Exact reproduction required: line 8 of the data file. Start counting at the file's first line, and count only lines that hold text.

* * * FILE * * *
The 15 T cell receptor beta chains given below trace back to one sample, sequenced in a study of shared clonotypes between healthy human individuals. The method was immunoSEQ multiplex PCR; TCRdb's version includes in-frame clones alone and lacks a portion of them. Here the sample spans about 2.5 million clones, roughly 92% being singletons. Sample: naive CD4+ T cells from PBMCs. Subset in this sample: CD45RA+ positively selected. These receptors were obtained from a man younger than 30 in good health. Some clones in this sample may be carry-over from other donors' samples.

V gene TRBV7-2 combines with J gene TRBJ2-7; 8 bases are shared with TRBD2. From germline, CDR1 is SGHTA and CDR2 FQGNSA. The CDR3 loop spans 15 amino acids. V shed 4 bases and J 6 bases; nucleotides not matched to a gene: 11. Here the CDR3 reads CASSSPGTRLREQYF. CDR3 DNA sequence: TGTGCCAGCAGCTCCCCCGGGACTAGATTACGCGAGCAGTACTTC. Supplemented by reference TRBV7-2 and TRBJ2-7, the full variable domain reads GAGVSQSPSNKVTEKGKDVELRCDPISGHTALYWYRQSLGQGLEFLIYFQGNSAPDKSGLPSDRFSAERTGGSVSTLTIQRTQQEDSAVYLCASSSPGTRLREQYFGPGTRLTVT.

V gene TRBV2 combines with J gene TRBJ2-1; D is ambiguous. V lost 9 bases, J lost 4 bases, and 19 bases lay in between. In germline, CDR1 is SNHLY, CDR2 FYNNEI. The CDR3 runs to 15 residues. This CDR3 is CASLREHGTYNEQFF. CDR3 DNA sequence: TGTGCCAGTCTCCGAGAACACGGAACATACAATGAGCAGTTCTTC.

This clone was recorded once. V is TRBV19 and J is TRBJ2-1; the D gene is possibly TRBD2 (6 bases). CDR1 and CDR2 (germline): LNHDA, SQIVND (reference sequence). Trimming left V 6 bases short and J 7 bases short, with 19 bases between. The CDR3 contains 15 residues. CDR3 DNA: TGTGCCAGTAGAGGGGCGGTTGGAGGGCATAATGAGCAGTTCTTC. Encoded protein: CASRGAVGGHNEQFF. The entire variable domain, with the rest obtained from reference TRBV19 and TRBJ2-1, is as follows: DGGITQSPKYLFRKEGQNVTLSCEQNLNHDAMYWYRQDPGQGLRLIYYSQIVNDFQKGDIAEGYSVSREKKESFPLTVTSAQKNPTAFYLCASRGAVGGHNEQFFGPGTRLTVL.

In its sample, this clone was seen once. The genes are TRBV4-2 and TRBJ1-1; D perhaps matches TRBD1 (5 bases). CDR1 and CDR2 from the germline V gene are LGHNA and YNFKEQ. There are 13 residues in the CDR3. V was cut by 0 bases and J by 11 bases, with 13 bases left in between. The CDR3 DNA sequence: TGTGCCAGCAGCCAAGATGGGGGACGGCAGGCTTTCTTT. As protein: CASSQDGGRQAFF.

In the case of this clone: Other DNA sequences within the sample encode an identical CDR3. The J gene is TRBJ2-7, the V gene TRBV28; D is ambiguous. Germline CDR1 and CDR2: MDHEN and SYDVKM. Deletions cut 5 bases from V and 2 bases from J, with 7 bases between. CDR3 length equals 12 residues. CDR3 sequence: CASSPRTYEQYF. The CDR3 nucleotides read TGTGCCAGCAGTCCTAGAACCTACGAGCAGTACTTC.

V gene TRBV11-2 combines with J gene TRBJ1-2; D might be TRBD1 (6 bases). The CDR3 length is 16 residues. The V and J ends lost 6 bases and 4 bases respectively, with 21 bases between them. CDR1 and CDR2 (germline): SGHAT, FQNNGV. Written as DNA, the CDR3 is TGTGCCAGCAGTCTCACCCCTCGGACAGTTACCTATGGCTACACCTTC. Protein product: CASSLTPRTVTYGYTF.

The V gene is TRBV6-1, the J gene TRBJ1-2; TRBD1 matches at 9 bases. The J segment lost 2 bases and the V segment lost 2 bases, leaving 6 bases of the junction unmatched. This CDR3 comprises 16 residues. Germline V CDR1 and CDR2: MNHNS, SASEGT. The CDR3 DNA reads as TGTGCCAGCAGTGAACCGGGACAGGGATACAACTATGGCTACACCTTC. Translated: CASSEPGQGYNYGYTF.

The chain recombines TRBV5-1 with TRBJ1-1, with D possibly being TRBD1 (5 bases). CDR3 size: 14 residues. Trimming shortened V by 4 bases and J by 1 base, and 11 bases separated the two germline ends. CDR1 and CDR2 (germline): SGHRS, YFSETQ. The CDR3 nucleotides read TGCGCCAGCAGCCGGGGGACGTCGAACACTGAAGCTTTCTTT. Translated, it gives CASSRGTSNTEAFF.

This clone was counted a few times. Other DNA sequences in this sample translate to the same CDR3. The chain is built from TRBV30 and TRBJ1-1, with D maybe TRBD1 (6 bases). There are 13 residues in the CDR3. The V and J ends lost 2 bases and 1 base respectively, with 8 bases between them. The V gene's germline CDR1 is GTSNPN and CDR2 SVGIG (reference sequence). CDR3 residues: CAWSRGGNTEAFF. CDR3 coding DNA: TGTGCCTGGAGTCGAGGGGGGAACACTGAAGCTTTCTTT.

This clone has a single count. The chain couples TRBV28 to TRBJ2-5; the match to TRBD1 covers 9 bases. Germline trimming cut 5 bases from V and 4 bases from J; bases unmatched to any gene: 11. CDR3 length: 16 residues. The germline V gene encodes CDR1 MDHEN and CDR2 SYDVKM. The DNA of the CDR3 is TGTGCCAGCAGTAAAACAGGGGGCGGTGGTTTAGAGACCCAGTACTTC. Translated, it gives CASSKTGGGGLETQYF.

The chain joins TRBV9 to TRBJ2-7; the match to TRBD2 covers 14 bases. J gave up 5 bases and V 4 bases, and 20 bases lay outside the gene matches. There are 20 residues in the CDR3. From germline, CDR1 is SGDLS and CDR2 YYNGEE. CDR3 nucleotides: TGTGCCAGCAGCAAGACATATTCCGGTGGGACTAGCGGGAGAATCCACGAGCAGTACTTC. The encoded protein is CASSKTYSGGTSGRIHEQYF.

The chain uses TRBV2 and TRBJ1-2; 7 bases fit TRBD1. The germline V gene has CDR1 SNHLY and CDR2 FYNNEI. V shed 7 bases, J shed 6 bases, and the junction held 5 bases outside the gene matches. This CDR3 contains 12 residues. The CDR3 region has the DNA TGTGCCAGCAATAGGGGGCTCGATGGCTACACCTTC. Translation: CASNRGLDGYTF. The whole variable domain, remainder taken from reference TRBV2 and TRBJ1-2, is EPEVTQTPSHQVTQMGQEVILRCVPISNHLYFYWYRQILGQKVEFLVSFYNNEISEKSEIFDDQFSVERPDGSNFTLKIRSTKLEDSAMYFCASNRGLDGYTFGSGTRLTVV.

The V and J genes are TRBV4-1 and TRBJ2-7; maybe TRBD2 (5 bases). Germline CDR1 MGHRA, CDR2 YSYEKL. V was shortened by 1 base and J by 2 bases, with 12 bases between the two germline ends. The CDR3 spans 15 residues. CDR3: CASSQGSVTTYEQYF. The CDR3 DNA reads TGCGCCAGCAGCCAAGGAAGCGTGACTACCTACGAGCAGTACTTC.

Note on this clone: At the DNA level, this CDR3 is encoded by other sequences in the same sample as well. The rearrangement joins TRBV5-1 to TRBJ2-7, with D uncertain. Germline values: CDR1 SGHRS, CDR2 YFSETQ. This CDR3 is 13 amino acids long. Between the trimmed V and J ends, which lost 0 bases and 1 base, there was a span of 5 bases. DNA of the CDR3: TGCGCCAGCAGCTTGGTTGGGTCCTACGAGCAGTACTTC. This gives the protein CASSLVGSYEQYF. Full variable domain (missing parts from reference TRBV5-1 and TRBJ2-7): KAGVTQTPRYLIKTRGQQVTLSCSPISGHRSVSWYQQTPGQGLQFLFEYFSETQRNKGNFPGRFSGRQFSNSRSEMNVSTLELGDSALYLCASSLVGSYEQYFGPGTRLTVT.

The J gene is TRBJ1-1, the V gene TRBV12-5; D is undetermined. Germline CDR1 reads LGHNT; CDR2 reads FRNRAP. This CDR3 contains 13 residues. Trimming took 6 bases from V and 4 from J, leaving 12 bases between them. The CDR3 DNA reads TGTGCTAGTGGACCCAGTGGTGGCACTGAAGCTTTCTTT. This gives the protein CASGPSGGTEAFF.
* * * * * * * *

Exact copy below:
The V gene is TRBV6-1, the J gene TRBJ1-2; TRBD1 matches at 9 bases. The J segment lost 2 bases and the V segment lost 2 bases, leaving 6 bases of the junction unmatched. This CDR3 comprises 16 residues. Germline V CDR1 and CDR2: MNHNS, SASEGT. The CDR3 DNA reads as TGTGCCAGCAGTGAACCGGGACAGGGATACAACTATGGCTACACCTTC. Translated: CASSEPGQGYNYGYTF.